If anything, THAT’S what this latest evidence proves, and THAT’s the big story here, not the minutia about one unfairly isolated and ridiculed player picked out of a sea of “cheaters.” The league set the table; the players simply ate.
That Rodriguez lied in an interview to Katie Couric couldn’t be less relevant. And those who are quick to freak out about it should be pointing the finger at themselves. When cornered, people lie—plain and simple.
Good Christians lie with their hand on the Bible if it will get them out of a mess. This is not something only bad people do, it is what average people do, and pro athletes, like it or not, are just average people.
They are as flawed from a character point-of-view as the rest of the squabbling masses and are therefore NOT role models, as Charles Barkley has famously stated.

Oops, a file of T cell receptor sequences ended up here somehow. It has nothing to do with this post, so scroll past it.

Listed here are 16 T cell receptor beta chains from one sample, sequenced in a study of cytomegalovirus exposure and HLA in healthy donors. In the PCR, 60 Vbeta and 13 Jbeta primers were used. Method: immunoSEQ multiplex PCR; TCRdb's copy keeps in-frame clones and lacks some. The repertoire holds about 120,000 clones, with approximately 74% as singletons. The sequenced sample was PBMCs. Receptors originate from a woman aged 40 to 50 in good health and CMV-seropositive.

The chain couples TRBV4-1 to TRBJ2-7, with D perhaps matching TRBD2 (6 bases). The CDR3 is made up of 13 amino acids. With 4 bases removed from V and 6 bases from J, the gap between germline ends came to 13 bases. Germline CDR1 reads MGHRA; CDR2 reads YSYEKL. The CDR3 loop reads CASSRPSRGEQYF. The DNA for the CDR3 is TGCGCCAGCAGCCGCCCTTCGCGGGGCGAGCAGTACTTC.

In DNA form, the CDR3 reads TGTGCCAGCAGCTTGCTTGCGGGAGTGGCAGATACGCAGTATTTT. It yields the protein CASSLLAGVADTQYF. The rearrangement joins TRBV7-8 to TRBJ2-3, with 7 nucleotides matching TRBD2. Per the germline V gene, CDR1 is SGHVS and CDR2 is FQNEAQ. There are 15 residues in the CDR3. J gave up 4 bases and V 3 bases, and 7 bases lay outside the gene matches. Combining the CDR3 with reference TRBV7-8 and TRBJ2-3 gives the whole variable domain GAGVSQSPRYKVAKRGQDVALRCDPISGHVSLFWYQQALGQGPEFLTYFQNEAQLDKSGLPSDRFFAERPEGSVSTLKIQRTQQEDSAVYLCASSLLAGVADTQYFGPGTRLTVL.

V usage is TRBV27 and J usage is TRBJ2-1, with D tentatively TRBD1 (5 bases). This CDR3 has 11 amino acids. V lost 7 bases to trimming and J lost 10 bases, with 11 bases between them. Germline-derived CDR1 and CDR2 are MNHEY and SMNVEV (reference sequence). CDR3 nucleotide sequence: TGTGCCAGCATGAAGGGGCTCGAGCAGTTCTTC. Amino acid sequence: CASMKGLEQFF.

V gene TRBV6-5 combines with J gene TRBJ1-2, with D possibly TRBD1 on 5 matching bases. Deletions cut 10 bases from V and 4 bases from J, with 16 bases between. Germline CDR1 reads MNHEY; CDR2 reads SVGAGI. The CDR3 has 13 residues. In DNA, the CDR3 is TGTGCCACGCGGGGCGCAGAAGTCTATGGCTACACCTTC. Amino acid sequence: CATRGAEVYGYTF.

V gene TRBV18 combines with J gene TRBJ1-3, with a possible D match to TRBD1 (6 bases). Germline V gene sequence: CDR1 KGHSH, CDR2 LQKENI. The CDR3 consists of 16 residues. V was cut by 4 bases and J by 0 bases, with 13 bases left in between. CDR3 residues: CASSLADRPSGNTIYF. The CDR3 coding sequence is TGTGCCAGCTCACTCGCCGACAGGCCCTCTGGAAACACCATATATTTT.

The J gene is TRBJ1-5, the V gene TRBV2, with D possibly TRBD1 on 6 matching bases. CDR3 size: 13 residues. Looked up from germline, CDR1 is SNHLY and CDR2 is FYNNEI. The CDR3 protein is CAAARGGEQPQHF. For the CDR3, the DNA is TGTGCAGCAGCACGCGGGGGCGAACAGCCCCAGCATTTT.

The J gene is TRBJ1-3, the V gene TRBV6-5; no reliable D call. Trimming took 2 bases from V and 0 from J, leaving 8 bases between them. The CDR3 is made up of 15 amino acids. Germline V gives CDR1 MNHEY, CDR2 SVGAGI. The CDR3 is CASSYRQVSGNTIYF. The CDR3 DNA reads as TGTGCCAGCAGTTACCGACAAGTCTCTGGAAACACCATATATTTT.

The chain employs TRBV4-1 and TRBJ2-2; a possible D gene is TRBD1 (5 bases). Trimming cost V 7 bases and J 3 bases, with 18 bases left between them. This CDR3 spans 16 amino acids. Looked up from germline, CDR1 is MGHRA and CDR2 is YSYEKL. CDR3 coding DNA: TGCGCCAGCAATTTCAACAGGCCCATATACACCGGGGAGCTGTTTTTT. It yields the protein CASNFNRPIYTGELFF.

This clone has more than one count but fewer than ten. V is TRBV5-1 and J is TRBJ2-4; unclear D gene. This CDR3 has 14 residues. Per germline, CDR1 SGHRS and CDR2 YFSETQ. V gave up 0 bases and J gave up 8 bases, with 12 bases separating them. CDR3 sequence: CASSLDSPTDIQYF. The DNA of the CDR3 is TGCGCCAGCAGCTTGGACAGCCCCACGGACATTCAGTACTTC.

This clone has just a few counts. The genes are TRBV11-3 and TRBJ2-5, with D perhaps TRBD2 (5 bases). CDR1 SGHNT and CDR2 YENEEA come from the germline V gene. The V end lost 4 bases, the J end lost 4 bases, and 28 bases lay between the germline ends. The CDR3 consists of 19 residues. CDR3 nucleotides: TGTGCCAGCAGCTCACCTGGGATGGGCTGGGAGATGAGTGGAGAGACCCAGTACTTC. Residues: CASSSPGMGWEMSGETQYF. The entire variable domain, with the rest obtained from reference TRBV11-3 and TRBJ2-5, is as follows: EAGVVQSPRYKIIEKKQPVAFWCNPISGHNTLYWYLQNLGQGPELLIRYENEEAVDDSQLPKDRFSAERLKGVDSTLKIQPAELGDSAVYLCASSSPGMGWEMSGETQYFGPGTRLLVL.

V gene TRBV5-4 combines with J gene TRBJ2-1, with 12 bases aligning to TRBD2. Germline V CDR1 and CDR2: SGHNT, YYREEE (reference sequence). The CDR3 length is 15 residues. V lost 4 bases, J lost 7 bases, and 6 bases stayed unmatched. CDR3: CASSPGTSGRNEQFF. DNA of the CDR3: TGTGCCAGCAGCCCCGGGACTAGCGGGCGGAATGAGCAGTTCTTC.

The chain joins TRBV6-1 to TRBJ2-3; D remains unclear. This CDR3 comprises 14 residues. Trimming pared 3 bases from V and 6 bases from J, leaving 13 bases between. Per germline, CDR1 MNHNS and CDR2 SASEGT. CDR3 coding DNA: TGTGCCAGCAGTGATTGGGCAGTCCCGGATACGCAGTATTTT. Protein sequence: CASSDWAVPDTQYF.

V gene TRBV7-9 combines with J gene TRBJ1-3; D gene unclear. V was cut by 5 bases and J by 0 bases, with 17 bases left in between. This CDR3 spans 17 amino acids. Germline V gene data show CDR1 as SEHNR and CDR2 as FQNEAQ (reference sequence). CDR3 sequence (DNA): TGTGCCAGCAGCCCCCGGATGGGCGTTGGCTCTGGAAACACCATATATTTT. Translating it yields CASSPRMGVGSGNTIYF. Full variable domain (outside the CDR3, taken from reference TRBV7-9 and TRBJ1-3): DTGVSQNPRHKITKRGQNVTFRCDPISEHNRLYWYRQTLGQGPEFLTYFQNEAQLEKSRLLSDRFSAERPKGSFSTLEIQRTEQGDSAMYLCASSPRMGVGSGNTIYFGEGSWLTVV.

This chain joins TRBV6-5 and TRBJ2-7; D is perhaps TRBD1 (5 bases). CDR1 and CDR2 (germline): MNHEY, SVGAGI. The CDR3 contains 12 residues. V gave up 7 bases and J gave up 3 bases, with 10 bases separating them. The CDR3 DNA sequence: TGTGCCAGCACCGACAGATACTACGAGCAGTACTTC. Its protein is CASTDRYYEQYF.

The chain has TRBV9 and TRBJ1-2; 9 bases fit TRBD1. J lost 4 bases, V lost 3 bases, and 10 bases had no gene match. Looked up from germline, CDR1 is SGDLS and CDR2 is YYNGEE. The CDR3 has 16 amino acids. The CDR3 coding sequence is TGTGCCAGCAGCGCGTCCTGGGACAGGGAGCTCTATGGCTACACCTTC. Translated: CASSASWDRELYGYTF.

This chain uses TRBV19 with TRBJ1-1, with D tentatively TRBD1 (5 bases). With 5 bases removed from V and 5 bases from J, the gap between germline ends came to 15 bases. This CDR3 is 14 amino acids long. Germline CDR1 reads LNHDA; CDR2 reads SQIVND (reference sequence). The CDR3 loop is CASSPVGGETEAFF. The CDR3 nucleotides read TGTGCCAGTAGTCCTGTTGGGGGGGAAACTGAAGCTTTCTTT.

Any parent that is concerned about the message this sends to their kids should be more concerned about the time their kids saw them cut in line, cheat on a bill that had been misquoted, lie to a spouse about an infidelity, make an inaccurate excuse to their boss for why they were late, or talk their way out of a speeding ticket by pretending they were oblivious and had an emergency.
Kids don’t learn to lie and cheat from people like Alex Rodriguez. They learn it from their parents and friends, and they learn how effective it can be when shirking responsibility. Their denials start inherently young, and are either corrected or encouraged by their immediate surroundings, not by some head on a TV screen.
We elevate our athletes and movie stars to levels that aren’t realistic and then are inexplicably surprised when they appear to be human. And when they show any weakness, we hurl venom and insult and outrage, oblivious to our own flaws and shortcomings.
Our denial is, of course, another way of lying.
And we wonder where our kids are getting it from.
If anything, this more recent development makes me rethink whether or not Bonds, McGwire, and Sosa belong in the Hall of Fame, and more and more I think they do.